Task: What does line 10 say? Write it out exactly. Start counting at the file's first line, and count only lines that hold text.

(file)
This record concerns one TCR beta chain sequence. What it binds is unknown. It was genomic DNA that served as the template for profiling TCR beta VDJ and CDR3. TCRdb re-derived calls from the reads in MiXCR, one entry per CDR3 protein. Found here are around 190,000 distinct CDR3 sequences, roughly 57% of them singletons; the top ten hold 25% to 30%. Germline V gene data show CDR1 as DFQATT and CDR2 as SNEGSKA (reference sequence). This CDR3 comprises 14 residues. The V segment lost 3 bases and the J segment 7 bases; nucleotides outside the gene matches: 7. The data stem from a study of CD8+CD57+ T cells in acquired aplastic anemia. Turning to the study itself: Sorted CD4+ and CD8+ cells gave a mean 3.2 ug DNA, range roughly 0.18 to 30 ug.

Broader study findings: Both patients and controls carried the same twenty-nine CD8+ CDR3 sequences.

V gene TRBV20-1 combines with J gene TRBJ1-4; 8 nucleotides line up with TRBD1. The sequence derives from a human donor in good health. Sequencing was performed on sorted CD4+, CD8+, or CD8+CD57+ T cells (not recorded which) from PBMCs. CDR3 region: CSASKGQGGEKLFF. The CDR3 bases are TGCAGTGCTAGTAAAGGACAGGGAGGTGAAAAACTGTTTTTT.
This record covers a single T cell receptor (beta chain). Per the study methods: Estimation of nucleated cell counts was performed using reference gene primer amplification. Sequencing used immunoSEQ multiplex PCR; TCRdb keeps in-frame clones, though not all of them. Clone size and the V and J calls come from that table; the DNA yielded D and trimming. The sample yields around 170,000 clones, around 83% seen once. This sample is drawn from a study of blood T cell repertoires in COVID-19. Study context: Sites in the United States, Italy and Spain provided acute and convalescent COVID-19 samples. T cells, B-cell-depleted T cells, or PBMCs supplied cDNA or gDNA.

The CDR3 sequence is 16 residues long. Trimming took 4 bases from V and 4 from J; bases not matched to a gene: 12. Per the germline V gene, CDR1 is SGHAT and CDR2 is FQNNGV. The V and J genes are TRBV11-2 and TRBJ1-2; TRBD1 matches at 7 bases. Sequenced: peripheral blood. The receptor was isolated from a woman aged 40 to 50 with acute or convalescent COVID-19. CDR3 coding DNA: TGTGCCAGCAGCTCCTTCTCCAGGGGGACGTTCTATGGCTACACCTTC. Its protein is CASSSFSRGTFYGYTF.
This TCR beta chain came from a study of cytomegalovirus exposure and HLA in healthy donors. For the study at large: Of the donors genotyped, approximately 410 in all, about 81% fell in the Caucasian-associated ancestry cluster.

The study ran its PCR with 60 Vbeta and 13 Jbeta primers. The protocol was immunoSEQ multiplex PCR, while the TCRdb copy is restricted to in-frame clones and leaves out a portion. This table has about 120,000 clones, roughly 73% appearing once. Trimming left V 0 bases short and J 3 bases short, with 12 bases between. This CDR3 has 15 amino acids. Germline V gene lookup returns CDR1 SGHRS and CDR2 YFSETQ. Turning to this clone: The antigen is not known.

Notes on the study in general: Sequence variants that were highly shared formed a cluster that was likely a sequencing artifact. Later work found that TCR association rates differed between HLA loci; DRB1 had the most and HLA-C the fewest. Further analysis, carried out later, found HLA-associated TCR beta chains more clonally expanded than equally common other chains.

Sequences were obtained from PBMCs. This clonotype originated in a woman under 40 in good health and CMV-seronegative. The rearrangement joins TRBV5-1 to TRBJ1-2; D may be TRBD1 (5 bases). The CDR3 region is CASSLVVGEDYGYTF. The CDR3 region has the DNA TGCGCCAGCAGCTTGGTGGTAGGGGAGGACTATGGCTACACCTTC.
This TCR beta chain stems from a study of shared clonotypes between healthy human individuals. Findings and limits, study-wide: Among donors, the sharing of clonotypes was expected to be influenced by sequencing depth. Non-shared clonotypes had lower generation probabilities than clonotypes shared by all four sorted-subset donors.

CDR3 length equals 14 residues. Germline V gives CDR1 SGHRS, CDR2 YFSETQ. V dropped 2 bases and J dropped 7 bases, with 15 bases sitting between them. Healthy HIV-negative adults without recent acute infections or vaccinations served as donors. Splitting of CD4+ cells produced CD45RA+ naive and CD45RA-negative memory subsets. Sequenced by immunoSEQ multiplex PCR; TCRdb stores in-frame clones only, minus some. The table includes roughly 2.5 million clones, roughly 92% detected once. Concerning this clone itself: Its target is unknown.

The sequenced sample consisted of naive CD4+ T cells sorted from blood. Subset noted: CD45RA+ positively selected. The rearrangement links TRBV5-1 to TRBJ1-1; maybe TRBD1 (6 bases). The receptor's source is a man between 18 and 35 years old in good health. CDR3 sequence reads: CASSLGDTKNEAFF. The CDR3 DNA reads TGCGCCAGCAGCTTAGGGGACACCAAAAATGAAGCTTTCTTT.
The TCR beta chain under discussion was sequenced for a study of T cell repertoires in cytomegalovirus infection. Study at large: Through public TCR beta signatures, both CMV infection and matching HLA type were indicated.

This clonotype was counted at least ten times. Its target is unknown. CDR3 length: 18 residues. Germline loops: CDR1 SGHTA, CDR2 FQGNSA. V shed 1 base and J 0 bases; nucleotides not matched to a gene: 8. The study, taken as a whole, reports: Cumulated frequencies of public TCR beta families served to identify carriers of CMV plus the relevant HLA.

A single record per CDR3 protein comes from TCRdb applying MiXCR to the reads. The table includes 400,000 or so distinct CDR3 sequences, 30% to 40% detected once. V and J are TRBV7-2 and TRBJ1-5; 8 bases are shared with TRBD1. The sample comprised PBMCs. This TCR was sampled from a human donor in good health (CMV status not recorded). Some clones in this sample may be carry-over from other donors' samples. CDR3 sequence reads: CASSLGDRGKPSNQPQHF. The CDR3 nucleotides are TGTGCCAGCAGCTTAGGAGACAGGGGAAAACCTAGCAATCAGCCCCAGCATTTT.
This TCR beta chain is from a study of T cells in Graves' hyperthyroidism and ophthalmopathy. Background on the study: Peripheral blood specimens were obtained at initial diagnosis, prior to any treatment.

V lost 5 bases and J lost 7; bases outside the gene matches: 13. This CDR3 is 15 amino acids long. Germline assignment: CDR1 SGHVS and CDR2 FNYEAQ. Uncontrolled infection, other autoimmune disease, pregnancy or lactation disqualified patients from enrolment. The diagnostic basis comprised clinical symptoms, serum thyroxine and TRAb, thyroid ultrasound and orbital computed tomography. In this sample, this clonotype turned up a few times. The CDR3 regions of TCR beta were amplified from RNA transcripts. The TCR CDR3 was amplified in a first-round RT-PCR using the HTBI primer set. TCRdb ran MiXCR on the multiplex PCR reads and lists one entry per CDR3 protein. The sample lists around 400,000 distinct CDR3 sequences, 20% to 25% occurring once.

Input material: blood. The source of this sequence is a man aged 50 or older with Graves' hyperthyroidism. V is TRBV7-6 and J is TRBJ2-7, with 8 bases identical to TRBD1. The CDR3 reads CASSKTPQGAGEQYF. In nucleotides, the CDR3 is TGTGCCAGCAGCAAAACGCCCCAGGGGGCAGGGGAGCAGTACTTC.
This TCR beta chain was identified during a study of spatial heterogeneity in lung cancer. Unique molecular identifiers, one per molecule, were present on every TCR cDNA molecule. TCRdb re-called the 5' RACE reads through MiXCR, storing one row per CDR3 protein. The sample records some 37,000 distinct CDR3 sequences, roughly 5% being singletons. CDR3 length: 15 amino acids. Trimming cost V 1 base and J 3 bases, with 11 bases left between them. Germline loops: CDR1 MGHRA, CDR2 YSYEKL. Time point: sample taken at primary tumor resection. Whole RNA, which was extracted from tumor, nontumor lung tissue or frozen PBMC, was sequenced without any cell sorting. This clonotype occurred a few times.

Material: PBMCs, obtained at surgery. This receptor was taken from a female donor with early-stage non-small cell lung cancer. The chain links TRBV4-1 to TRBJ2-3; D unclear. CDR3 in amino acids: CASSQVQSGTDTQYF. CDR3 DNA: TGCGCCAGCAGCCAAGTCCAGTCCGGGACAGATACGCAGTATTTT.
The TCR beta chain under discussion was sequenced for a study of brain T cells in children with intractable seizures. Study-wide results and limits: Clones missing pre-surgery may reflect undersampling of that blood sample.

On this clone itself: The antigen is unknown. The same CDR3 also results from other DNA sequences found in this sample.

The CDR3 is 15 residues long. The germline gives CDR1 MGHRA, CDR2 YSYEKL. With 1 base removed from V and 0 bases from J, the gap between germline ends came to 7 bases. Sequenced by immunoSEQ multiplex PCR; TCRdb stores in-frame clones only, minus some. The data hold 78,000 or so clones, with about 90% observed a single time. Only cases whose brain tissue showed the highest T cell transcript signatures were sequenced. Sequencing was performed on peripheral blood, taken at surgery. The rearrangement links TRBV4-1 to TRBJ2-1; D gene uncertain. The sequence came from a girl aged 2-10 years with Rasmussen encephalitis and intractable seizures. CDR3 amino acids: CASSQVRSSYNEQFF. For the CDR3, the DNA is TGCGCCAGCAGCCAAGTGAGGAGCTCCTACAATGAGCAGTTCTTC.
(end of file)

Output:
This TCR beta chain stems from a study of shared clonotypes between healthy human individuals. Findings and limits, study-wide: Among donors, the sharing of clonotypes was expected to be influenced by sequencing depth. Non-shared clonotypes had lower generation probabilities than clonotypes shared by all four sorted-subset donors.